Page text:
Career Center Blog

October 11, 2009

How much money could working from home save you?


NWjobs

A lot, says Kate Lister, co-author with Tom Harnish of Undress for Success: The Naked Truth About Making Money at Home and principal researcher at the Telework Research Network.

Aggregating the latest U.S. Census American Community Survey figures and data from more than a dozen studies, Lister developed something called the Telework Savings Calculator. This free online tool lets you calculate what you, your employer, city, county, congressional district, or state could save through telecommuting.

"Only 4.1 percent of the U.S. workforce currently telecommutes the majority of the time, but 40 percent hold jobs that could be done from home," Lister said. On average, she added, employees who work from home do so about 50 percent of the time.

According to Lister's research, in the Seattle/Tacoma/Bellevue area, 5.05 percent of the workforce telecommuted the majority of the time in 2008 (in 2007, that figure was 4.76 percent). If all workers in the region who have jobs that can be done from home telecommuted just half of the time, she said, our region would see the following changes:

Each employee would save $2,500 to $11,000 in transportation and work-related costs a year.

Each employee would gain back almost three weeks in commute time each year.

Businesses would collectively save $2.3 billion a year in real estate, electricity, absenteeism, and turnover costs.

Productivity would soar, collectively earning our region's businesses $2.4 billion more a year.

Each year, 2,000 people would be spared from traffic-related injury or death. What's more, $215 million a year would be saved in accident-related costs.

Two billion fewer miles would be driven each year. As a result, communities would save more than $36 million a year in highway maintenance costs.

The region would save 5.4 million barrels of oil.

The environment would be spared from 997,000 tons of greenhouse gases a year -- the equivalent of taking 181,000 cars off the road.

Because everyone's commute and work-related costs differ, Lister built a customization feature into the Telework Savings Calculator. Employees using the tool can modify the amount of money they spend on expenses such as parking and workday lunches to come up with a more accurate total of how much they stand to save by telecommuting. Likewise, employers can factor in company-specific operational costs, such as utilities and employee turnover, to see how much sending their workers home could improve their bottom line.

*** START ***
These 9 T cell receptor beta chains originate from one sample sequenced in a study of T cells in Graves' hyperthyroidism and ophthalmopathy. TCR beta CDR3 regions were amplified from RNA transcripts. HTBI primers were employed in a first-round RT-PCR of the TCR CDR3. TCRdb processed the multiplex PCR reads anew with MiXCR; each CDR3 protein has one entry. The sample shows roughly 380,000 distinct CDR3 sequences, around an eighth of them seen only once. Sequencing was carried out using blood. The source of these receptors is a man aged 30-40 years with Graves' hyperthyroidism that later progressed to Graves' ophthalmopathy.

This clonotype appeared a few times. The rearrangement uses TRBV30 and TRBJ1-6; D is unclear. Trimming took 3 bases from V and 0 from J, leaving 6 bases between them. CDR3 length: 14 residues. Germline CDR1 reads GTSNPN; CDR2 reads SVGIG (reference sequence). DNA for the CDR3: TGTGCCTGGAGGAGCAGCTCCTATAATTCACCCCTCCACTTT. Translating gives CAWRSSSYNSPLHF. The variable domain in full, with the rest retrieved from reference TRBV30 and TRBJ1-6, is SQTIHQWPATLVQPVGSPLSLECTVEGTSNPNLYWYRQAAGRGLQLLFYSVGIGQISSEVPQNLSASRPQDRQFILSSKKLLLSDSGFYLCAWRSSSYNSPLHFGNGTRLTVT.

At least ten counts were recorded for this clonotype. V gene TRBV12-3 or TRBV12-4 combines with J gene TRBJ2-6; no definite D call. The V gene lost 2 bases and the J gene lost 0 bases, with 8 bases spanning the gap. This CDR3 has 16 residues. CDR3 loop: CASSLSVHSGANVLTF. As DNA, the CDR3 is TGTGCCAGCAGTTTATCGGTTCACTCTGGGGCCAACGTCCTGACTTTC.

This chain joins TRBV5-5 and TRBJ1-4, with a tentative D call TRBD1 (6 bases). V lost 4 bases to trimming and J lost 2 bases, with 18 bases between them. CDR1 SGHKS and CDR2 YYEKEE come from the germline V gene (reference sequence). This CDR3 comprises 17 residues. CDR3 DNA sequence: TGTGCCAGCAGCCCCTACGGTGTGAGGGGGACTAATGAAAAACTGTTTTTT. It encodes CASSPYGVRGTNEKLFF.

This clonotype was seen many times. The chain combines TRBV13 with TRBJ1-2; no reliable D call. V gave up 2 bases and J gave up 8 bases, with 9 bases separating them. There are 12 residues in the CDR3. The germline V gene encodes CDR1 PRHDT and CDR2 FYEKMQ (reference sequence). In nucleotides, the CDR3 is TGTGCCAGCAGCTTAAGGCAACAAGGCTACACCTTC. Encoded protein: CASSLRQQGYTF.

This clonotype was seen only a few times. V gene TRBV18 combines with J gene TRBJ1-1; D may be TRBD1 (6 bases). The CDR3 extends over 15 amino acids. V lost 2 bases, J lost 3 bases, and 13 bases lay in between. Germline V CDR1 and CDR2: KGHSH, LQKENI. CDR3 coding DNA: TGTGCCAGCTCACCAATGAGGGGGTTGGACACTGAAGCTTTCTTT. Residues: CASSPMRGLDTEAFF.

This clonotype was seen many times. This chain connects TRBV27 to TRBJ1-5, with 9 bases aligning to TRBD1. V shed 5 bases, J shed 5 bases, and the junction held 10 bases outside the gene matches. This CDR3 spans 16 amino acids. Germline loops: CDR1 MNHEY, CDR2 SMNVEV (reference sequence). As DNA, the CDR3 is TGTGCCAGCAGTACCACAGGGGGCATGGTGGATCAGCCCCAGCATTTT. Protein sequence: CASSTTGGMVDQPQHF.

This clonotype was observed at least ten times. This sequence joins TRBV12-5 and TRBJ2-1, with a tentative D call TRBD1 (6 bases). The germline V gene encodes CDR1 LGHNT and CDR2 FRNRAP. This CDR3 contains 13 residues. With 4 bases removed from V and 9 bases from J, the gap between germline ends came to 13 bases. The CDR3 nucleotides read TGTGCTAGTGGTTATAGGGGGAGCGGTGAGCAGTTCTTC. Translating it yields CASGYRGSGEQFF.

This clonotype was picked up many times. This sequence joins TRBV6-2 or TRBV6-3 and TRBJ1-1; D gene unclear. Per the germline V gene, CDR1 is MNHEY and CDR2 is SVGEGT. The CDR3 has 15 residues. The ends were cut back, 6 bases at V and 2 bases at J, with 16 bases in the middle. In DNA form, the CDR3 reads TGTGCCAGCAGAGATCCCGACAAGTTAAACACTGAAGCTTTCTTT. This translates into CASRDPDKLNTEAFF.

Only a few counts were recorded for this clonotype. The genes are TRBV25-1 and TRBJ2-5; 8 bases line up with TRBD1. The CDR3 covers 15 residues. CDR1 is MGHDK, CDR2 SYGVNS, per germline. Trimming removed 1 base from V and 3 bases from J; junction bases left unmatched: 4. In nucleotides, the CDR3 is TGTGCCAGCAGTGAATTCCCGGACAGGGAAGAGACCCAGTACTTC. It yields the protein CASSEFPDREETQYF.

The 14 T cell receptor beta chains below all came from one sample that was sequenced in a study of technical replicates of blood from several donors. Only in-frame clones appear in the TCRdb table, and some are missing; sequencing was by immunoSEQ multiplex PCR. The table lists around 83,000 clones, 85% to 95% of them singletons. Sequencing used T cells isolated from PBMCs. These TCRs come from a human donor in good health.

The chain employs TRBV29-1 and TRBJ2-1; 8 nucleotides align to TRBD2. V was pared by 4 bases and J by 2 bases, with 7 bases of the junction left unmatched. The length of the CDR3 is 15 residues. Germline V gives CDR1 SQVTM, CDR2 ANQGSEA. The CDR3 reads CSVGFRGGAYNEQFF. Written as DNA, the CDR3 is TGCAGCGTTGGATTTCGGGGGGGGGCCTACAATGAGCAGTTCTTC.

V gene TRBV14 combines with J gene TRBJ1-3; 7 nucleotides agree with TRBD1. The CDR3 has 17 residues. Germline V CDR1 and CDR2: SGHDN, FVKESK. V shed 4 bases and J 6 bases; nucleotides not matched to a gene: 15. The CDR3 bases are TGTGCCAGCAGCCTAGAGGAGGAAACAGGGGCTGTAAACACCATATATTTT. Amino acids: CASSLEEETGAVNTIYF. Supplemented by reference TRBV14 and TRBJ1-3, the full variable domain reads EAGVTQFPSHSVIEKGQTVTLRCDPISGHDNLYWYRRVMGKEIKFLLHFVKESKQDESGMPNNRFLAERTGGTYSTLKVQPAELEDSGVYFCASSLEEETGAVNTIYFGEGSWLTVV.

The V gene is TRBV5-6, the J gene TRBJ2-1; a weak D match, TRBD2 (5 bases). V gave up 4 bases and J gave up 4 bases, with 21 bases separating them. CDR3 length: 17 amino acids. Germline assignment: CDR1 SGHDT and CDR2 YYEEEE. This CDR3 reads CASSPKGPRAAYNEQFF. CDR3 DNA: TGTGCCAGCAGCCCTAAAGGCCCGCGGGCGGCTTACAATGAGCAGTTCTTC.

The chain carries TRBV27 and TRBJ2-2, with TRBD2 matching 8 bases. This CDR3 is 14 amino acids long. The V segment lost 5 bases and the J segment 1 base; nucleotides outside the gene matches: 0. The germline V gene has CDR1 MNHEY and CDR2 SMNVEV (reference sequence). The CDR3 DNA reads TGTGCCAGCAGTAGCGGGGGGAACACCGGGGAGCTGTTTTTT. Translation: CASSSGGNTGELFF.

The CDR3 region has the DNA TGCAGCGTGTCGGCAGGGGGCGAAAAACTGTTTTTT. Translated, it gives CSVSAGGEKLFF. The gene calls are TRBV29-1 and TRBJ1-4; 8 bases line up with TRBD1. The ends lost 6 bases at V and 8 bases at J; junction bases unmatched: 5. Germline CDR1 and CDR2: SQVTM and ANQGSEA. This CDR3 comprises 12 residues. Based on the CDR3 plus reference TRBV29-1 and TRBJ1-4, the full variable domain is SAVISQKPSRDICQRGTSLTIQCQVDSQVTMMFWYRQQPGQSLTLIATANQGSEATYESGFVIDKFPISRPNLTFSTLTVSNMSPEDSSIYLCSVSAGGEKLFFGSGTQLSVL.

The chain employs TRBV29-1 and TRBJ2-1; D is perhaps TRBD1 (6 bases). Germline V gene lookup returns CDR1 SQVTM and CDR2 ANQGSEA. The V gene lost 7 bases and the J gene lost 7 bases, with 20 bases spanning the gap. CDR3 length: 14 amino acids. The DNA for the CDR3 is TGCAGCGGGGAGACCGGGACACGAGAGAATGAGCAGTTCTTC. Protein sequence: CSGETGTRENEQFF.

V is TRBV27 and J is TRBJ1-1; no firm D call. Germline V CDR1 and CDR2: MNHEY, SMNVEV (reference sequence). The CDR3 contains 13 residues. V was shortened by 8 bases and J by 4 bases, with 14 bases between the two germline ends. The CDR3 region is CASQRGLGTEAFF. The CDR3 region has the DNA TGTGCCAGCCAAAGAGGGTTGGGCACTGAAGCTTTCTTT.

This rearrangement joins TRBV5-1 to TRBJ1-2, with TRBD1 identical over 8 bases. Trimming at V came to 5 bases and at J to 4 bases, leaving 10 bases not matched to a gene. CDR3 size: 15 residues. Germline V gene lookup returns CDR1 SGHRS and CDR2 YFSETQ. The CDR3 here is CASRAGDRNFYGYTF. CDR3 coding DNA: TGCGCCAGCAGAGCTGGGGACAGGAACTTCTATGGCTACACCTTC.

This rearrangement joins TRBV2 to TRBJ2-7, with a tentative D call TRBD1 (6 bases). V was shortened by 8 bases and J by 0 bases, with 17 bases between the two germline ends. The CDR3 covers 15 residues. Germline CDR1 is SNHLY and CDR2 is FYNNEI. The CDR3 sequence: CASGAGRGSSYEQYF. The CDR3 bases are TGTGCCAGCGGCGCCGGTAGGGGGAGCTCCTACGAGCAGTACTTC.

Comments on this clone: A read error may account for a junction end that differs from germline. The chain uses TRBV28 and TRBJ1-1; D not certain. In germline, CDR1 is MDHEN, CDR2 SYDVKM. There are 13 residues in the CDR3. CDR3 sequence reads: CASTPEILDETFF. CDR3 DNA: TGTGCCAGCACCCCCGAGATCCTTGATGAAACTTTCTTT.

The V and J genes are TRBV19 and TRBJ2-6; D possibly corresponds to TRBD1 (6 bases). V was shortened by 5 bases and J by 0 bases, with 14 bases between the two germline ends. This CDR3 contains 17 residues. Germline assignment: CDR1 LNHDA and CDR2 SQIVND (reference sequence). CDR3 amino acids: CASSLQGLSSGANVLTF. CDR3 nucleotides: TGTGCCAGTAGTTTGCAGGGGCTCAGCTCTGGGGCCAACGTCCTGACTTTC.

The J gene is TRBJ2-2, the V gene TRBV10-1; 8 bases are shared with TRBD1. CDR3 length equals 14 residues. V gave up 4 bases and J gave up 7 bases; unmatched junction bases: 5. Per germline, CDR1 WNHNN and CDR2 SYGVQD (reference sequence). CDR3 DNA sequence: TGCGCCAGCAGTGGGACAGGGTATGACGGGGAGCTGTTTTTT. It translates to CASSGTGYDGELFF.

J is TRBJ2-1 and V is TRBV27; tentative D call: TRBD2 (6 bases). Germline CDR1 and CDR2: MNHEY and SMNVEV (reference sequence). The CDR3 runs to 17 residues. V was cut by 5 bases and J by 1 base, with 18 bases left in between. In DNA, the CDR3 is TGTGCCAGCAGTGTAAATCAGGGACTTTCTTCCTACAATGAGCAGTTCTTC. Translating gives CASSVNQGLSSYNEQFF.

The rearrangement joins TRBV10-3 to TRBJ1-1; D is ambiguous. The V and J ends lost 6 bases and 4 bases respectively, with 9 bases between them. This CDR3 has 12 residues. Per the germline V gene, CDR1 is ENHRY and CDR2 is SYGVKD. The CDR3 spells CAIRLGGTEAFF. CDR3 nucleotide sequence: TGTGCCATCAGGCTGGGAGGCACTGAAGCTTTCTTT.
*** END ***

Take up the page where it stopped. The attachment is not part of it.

At the very least, this unique tool may give you some new ideas about how telework could help save you or your company additional money.

Michelle Goodman is the author of "My So-Called Freelance Life" and "The Anti 9-to-5 Guide." E-mail Michelle at mgoodman@nwjobs.com

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Great Article! I have worked from home for more than 10 years. Big companies such as Hilton and AT&T are cutting costs by hiring home workers. Cable/phone and hotel companies usually hire home workers for customer service and tech support. Also, the TV shopping shows hire home workers to take calls. You just have to know how to find these jobs. Stay-Home-Income.com has a FREE list of hundreds of LEGITIMATE work at home jobs offered by well known companies. These jobs do NOT cost you money. They are employment positions. Good luck to all that are looking for employment.

Agree, this is a good article as it points out that not maximizing telecommuting's potential is a big waste of money and extremely harmful on the environment.

The article states what a great boon it would be to our time and the expense side of our balance sheets, but does not address how to make this work as a career.

If you don't want to take customer service calls and do want to stay in your profession (where collaborating with your coworkers speeds action), how do you do it?

Grits, that's a huge topic. Freelancing, starting your business, or convincing your boss to let you telecommute are some of the most popular ways. You may want to start with these posts:

http://blog.marketplace.nwsource.com/ninetothrive/2009/08/asking_to_telecommute_in_a_bad.html

http://blog.marketplace.nwsource.com/careercenter/real_work-at-home_jobs_not_easy-money_schemes.html

http://blog.marketplace.nwsource.com/careercenter/amid_scams_some_do_find_work_at_home.html

http://blog.marketplace.nwsource.com/ninetothrive/2008/10/how_to_avoid_work-at-home_scam.html

Good article!
I believe key factors include like Commuting, Child Care, Food, Clothes, and choice of living style. Such as how many bulbs are in your home/business, as well as, wattages, and amount of time per day lights are used. So, focuses on the potential cost savings associated with working from home.

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Contributor

Karen Burns Karen Burns is the author of The Amazing Adventures of Working Girl, a career guide based on her 59 jobs over 40 years in 22 cities.

Kristen Fife Kristen Fife is a senior recruiter, career mentor, blogger and resume consultant based in the Seattle area.

Lisa Quast Lisa Quast is a certified career coach, mentor, business consultant, former corporate executive and author based in the Seattle area.

Randy Woods Randy Woods writes about job-search tools, networking techniques and other tips to help you land your dream job.

Former contributors

Matt Youngquist is the president of Career Horizons, a career counseling firm.

Natalie Singer is a Seattle writer, editor and small-business owner.

Michelle Goodman is the author of "My So-Called Freelance Life" and "The Anti 9-to-5 Guide."

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